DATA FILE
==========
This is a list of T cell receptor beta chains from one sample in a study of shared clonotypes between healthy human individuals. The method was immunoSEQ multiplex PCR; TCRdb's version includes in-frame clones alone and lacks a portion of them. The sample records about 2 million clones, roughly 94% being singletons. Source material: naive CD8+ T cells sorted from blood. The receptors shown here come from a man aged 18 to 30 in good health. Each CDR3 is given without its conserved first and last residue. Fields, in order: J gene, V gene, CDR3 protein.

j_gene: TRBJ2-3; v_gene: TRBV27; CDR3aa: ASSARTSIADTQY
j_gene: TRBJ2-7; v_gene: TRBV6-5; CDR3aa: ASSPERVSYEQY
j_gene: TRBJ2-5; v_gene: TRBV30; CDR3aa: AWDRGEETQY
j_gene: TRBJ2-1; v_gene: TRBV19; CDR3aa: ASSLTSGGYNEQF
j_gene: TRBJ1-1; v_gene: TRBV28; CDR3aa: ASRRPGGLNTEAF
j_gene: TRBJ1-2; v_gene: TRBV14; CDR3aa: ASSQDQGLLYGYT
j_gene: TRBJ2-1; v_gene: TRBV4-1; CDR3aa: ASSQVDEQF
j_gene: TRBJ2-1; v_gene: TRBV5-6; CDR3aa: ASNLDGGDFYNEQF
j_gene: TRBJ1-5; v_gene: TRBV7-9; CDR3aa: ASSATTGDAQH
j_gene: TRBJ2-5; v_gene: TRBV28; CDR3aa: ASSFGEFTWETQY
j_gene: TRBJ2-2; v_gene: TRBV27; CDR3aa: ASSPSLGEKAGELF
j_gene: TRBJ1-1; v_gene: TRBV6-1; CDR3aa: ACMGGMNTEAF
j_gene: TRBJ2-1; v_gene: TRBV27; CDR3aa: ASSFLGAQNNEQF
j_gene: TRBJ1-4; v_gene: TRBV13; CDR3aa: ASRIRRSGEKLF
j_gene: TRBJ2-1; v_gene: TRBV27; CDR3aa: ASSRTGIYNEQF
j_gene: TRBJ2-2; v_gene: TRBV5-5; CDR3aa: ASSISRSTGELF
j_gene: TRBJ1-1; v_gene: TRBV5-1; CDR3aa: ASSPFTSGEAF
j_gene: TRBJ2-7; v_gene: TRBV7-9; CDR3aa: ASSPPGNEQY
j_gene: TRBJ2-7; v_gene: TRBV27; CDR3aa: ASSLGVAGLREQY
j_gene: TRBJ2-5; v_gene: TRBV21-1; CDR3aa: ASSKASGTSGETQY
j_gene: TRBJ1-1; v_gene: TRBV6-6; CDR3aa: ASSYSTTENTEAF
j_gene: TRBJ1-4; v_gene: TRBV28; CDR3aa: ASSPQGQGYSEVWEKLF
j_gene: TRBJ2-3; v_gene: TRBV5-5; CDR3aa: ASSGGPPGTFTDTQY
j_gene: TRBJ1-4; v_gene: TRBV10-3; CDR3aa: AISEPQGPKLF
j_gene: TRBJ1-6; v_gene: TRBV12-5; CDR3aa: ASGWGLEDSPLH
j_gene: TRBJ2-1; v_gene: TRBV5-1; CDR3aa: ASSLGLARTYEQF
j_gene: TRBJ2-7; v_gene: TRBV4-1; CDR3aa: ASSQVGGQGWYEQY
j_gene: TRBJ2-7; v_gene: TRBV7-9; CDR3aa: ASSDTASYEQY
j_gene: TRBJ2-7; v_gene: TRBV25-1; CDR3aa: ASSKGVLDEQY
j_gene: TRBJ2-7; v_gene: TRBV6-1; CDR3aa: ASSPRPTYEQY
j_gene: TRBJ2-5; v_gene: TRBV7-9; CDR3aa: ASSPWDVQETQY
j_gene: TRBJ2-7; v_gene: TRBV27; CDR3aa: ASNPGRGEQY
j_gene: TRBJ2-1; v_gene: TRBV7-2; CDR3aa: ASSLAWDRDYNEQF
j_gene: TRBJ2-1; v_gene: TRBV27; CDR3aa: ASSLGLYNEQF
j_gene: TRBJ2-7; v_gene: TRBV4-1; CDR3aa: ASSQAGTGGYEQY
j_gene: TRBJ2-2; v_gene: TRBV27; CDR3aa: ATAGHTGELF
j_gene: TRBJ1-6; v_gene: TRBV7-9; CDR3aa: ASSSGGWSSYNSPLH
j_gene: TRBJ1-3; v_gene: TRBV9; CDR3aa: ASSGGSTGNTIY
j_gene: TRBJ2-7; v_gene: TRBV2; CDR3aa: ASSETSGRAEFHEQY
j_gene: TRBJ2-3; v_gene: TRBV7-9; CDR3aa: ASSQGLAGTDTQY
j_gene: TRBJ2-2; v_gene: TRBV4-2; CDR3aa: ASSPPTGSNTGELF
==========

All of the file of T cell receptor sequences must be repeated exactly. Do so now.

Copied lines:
This is a list of T cell receptor beta chains from one sample in a study of shared clonotypes between healthy human individuals. The method was immunoSEQ multiplex PCR; TCRdb's version includes in-frame clones alone and lacks a portion of them. The sample records about 2 million clones, roughly 94% being singletons. Source material: naive CD8+ T cells sorted from blood. The receptors shown here come from a man aged 18 to 30 in good health. Each CDR3 is given without its conserved first and last residue. Fields, in order: J gene, V gene, CDR3 protein.

j_gene: TRBJ2-3; v_gene: TRBV27; CDR3aa: ASSARTSIADTQY
j_gene: TRBJ2-7; v_gene: TRBV6-5; CDR3aa: ASSPERVSYEQY
j_gene: TRBJ2-5; v_gene: TRBV30; CDR3aa: AWDRGEETQY
j_gene: TRBJ2-1; v_gene: TRBV19; CDR3aa: ASSLTSGGYNEQF
j_gene: TRBJ1-1; v_gene: TRBV28; CDR3aa: ASRRPGGLNTEAF
j_gene: TRBJ1-2; v_gene: TRBV14; CDR3aa: ASSQDQGLLYGYT
j_gene: TRBJ2-1; v_gene: TRBV4-1; CDR3aa: ASSQVDEQF
j_gene: TRBJ2-1; v_gene: TRBV5-6; CDR3aa: ASNLDGGDFYNEQF
j_gene: TRBJ1-5; v_gene: TRBV7-9; CDR3aa: ASSATTGDAQH
j_gene: TRBJ2-5; v_gene: TRBV28; CDR3aa: ASSFGEFTWETQY
j_gene: TRBJ2-2; v_gene: TRBV27; CDR3aa: ASSPSLGEKAGELF
j_gene: TRBJ1-1; v_gene: TRBV6-1; CDR3aa: ACMGGMNTEAF
j_gene: TRBJ2-1; v_gene: TRBV27; CDR3aa: ASSFLGAQNNEQF
j_gene: TRBJ1-4; v_gene: TRBV13; CDR3aa: ASRIRRSGEKLF
j_gene: TRBJ2-1; v_gene: TRBV27; CDR3aa: ASSRTGIYNEQF
j_gene: TRBJ2-2; v_gene: TRBV5-5; CDR3aa: ASSISRSTGELF
j_gene: TRBJ1-1; v_gene: TRBV5-1; CDR3aa: ASSPFTSGEAF
j_gene: TRBJ2-7; v_gene: TRBV7-9; CDR3aa: ASSPPGNEQY
j_gene: TRBJ2-7; v_gene: TRBV27; CDR3aa: ASSLGVAGLREQY
j_gene: TRBJ2-5; v_gene: TRBV21-1; CDR3aa: ASSKASGTSGETQY
j_gene: TRBJ1-1; v_gene: TRBV6-6; CDR3aa: ASSYSTTENTEAF
j_gene: TRBJ1-4; v_gene: TRBV28; CDR3aa: ASSPQGQGYSEVWEKLF
j_gene: TRBJ2-3; v_gene: TRBV5-5; CDR3aa: ASSGGPPGTFTDTQY
j_gene: TRBJ1-4; v_gene: TRBV10-3; CDR3aa: AISEPQGPKLF
j_gene: TRBJ1-6; v_gene: TRBV12-5; CDR3aa: ASGWGLEDSPLH
j_gene: TRBJ2-1; v_gene: TRBV5-1; CDR3aa: ASSLGLARTYEQF
j_gene: TRBJ2-7; v_gene: TRBV4-1; CDR3aa: ASSQVGGQGWYEQY
j_gene: TRBJ2-7; v_gene: TRBV7-9; CDR3aa: ASSDTASYEQY
j_gene: TRBJ2-7; v_gene: TRBV25-1; CDR3aa: ASSKGVLDEQY
j_gene: TRBJ2-7; v_gene: TRBV6-1; CDR3aa: ASSPRPTYEQY
j_gene: TRBJ2-5; v_gene: TRBV7-9; CDR3aa: ASSPWDVQETQY
j_gene: TRBJ2-7; v_gene: TRBV27; CDR3aa: ASNPGRGEQY
j_gene: TRBJ2-1; v_gene: TRBV7-2; CDR3aa: ASSLAWDRDYNEQF
j_gene: TRBJ2-1; v_gene: TRBV27; CDR3aa: ASSLGLYNEQF
j_gene: TRBJ2-7; v_gene: TRBV4-1; CDR3aa: ASSQAGTGGYEQY
j_gene: TRBJ2-2; v_gene: TRBV27; CDR3aa: ATAGHTGELF
j_gene: TRBJ1-6; v_gene: TRBV7-9; CDR3aa: ASSSGGWSSYNSPLH
j_gene: TRBJ1-3; v_gene: TRBV9; CDR3aa: ASSGGSTGNTIY
j_gene: TRBJ2-7; v_gene: TRBV2; CDR3aa: ASSETSGRAEFHEQY
j_gene: TRBJ2-3; v_gene: TRBV7-9; CDR3aa: ASSQGLAGTDTQY
j_gene: TRBJ2-2; v_gene: TRBV4-2; CDR3aa: ASSPPTGSNTGELF